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Each year just before Opening Day, Team Marketing Report (TMR) releases the "Fan Cost Index" (FCI). According to TMR, the FCI "tracks the cost of attendance for a family of four." This year, TMR says this hypothetical family's day at the ballpark would cost an average of $155.52. The price would range from $108.83 in Montreal to $263.09 in Boston. If this sounds high, you're right. TMR defines the FCI to include two average-priced adult tickets and two average-priced children's tickets--but also two small draft beers, four small soft drinks, four regular hot dogs, two programs, two of the least expensive adult-sized adjustable caps, and parking for one car. In short, while it might reflect how much a family that decides on the spur of the moment to go to their one game of the season might spend, it far overstates the cost for most fans, who can easily eat before the game, sit in the cheap seats and skip the souvenir caps.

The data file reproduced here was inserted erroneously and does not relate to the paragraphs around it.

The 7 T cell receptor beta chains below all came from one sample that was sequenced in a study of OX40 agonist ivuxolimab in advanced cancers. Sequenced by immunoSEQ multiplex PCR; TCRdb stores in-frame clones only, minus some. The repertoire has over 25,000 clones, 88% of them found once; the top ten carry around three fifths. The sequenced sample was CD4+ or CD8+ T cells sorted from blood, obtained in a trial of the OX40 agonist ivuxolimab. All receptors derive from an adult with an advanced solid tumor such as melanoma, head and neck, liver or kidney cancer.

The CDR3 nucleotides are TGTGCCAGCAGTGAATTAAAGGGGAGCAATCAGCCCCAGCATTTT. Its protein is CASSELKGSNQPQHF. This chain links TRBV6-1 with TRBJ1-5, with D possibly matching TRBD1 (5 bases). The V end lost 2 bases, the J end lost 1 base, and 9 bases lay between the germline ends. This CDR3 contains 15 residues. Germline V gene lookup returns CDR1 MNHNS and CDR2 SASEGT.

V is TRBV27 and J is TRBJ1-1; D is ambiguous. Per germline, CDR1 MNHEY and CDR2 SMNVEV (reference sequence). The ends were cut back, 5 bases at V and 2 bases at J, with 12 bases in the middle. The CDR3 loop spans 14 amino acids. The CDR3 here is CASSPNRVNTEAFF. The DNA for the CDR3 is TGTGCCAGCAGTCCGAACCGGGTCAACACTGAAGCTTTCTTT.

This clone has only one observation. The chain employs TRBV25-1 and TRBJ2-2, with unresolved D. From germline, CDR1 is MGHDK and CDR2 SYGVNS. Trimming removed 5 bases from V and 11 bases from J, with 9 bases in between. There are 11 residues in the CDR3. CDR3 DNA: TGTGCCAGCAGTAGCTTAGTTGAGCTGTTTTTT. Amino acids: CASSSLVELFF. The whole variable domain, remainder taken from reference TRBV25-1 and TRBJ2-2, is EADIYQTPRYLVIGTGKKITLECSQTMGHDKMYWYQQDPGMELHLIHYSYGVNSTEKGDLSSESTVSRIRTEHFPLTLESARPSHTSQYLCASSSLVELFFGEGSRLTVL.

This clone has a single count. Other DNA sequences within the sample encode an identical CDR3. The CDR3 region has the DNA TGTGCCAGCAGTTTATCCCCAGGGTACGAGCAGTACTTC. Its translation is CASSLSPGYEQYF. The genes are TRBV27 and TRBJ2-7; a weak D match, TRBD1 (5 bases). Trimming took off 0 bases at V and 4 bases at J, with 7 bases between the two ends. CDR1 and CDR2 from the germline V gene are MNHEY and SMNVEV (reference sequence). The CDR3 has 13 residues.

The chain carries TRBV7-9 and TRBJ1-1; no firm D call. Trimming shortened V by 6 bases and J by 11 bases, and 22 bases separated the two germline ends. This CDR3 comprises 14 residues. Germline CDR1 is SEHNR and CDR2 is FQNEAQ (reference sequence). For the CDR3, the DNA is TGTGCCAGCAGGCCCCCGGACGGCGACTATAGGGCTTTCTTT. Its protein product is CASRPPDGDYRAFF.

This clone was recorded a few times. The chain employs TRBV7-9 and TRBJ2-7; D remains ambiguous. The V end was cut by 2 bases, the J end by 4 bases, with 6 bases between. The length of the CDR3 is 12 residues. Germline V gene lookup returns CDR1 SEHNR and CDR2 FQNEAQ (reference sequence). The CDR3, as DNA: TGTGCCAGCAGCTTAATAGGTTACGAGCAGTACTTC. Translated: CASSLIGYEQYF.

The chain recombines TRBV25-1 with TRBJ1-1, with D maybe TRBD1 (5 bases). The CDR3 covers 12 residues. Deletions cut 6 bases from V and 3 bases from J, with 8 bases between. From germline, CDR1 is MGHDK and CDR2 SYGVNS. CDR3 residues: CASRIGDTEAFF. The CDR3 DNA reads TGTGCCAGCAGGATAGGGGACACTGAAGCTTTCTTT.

If this sounds high, you're right. TMR defines the FCI to include two average-priced adult tickets and two average-priced children's tickets--but also two small draft beers, four small soft drinks, four regular hot dogs, two programs, two of the least expensive adult-sized adjustable caps, and parking for one car. In short, while it might reflect how much a family that decides on the spur of the moment to go to their one game of the season might spend, it far overstates the cost for most fans, who can easily eat before the game, sit in the cheap seats and skip the souvenir caps.

One of the biggest weaknesses in the FCI is its use of "average-priced tickets" as a benchmark. By using the price paid by season-ticket holders for a particular seat, even if the price is higher when the seat is sold on a per-game basis, the FCI understates the cost of tickets for the average fan. Moreover, in many markets the "average-priced ticket" is irrelevant to the actual options available for casual fans attending a game on short notice, who must either buy from scalpers or wind up in the cheap seats. Last year 10 clubs sold fewer than half their available tickets, while the Giants, Cubs and Red Sox played to over 90% of capacity.

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February 12, 2004 12:00 am

Breaking Balls: Mailbag Fun

0

Derek Zumsteg